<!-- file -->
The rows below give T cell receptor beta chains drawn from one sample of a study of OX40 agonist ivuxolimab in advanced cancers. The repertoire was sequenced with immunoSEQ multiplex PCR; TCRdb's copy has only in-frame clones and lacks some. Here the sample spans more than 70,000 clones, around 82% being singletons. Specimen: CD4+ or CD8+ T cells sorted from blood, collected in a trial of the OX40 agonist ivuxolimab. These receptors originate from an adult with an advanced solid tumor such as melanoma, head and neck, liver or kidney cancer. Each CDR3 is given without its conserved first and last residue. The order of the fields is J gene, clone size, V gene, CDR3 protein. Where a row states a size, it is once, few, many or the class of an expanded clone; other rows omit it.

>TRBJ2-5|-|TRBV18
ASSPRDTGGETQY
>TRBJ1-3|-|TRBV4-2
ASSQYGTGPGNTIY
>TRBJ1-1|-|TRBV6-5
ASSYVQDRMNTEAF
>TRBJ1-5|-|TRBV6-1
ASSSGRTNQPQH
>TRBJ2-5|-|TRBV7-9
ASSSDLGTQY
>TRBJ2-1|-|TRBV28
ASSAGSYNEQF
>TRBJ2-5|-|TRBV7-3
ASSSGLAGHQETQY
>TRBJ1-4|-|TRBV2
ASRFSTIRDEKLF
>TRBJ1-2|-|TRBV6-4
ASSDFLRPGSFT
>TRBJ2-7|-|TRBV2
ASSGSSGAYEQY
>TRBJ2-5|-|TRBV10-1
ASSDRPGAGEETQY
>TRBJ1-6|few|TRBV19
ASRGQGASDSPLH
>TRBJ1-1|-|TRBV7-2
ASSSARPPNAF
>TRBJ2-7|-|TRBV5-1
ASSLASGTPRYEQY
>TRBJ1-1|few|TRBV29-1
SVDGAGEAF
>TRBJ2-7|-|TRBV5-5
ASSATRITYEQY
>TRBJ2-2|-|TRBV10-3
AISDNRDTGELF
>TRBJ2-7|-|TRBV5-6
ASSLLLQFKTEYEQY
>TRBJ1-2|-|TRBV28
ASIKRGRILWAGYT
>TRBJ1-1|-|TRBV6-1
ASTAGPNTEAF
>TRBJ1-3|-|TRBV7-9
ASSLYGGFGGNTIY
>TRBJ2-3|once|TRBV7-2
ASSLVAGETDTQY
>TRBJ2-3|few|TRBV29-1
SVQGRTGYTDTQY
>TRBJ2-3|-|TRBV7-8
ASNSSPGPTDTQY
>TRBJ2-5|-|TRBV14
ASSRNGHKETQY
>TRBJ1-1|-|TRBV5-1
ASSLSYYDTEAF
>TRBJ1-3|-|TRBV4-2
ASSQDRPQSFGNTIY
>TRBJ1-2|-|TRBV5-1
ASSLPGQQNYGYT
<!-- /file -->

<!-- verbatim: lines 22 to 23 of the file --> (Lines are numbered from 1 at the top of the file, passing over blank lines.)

>TRBJ2-5|-|TRBV10-1
ASSDRPGAGEETQY